I recently met Brenna through the magic of the internet and through a mutual friend. I was looking to meet other women who are called to speak about sexual assault. I checked out her website and felt like I already knew her and we are destined to be life long friends. Her story is different than mine, and so powerful. She loves Leslie Knope and dogs and you will love her. You will find her writing and voice to be strong and mesmerizing, and deeply honest.
“Wow, you’re so beautiful,” he said, as I turned to make eye contact for the first time since beginning the intake process. I rolled my eyes internally, and said simply, “I would appreciate it if you didn’t comment on my physical appearance anymore.”
The amount of times I use that line on a weekly basis at work is astounding. I rarely get through a day without a male guest (the word we use for clients at my agency) commenting on my outfit, my hair, my eyes, or my tattoos. It gets old. Quickly.
When I first started working at Central Outreach and Advocacy Center, I didn’t know how to handle the micro aggressions and off-handed sexism I confronted on a daily basis. On one hand, our guests are experiencing poverty, homelessness, addiction, racism, mental illness, and host of other difficult things. I struggled for months with whether or not I was being a petty white girl who was prioritizing my own feelings above those of the people I was supposed to be serving. Sure, I was uncomfortable most days at work. But I still got to go home to a fully furnished apartment with food in my refrigerator and disposable income to spend on yoga classes and wine. If it brought my guests a little joy to stare at my butt as I walked by, who was I to stop them when they were struggling to survive?
It took me about a year, but I eventually came to the conclusion that it was okay and appropriate for me to ask for mutual respect. By seeing my guests as helpless individuals in need of any small moment of contentment, even at my own expense, I wasn’t helping them. I was further victimizing them. By allowing them to mistreat me I was doing both my guests and myself a disservice. However, by treating them with respect and demanding the same in return, I was taking better care of both of us. I learned to demand respect as a part of my own self-care. Tolerating micro aggressions (and worse) was leading to resentment and burn out. And by allowing my guests to say whatever they saw fit, I was not helping them remember the boundaries of a stable life. The street has its own code of ethics. Things that would never be acceptable in a workplace happen all the time on the street because everyone is merely trying to survive – think Maslow’s Hierarchy. So, if I could help empower them, meet a few basic needs, and, in addition, remind them of the social norms they would be required to meet in daily life, I was moving in the right direction.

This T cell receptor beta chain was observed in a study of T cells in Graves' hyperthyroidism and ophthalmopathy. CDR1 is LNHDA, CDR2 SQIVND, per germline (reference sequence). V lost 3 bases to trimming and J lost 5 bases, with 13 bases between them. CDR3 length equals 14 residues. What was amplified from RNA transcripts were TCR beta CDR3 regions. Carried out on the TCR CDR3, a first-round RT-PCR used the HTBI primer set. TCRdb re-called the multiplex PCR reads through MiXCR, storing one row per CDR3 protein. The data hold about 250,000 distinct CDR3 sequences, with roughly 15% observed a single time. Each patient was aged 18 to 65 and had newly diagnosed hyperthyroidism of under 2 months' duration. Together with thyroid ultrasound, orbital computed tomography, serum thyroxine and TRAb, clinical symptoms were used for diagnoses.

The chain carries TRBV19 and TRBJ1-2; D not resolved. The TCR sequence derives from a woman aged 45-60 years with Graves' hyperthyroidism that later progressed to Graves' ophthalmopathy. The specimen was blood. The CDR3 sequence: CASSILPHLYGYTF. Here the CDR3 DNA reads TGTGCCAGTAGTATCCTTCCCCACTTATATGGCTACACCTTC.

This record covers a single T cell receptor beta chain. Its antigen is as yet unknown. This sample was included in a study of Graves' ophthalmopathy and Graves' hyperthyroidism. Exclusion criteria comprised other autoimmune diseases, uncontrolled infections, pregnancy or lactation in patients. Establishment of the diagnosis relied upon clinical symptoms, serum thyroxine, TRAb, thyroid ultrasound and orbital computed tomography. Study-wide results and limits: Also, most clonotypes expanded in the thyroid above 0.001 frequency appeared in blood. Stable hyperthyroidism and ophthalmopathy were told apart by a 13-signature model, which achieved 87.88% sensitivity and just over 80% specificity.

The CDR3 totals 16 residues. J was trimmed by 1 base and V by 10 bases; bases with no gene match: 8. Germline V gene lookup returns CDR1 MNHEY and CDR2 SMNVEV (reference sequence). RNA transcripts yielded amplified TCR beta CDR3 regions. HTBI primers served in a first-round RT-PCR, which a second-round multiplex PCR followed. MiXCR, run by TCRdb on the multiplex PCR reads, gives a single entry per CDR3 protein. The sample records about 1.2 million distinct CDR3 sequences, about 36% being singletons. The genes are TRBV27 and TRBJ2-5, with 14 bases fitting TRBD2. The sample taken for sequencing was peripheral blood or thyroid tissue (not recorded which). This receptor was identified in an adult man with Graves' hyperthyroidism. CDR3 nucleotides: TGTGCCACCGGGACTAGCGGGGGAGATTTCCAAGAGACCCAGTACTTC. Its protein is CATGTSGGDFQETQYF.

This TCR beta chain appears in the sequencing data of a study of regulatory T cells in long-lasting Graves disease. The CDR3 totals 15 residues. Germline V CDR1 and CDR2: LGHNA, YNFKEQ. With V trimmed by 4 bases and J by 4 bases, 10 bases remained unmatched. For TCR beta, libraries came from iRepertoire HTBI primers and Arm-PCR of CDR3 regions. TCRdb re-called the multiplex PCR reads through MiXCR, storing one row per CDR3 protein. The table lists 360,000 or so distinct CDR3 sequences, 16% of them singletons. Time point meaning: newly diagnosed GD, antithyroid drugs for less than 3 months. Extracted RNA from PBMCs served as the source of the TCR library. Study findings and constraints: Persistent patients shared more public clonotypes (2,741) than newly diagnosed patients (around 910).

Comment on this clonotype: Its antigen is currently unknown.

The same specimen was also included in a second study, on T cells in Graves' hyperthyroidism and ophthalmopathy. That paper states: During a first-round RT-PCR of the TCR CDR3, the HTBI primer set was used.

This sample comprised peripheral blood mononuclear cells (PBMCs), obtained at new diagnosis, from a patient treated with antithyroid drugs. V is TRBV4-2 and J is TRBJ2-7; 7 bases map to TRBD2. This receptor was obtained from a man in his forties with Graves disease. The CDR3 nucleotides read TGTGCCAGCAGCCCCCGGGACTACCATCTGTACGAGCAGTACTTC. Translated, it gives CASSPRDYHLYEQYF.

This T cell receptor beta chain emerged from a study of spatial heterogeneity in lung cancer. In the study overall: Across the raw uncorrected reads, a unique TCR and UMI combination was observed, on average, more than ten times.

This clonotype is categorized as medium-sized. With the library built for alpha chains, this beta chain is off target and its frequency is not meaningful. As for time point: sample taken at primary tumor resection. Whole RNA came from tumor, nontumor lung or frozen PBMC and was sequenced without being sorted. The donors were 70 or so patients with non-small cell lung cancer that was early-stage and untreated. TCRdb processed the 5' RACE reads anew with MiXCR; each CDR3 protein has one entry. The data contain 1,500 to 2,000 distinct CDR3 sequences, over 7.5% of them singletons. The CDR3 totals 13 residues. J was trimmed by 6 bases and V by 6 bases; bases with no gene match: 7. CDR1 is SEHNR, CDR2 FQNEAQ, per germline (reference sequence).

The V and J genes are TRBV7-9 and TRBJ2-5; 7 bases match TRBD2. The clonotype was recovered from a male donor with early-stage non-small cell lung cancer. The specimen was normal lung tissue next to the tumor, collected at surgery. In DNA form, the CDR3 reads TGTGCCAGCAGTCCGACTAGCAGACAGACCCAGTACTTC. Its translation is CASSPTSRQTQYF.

There are still times that I feel unsafe or comments from male guests get under my skin. It particularly frustrates me when guests touch me without asking. As a survivor of sexual assault, it makes me feel anxious and unsafe when people touch me, unsolicited. Recently, a guest commented on my shoulder tattoo and then proceeded to poke it with his finger as I was trying to complete his referrals for a clothing closet. A few months ago, a guest thought I wasn’t paying attention to him while he was talking to me so he grabbed my forearm to get my attention. I know that neither of these things would’ve happened to a male case manager, and, in some ways, that’s the thing that bothers me the most. Often, it seems as though the men I interact with feel that they have the right to my body solely because of my gender. They think it’s fine for them to comment on my body, “admire” it, and touch it. Our only full-time male staff member, though, never has to tolerate any of this, despite the fact that his forearm tattoo is more often visible than the one on my shoulder.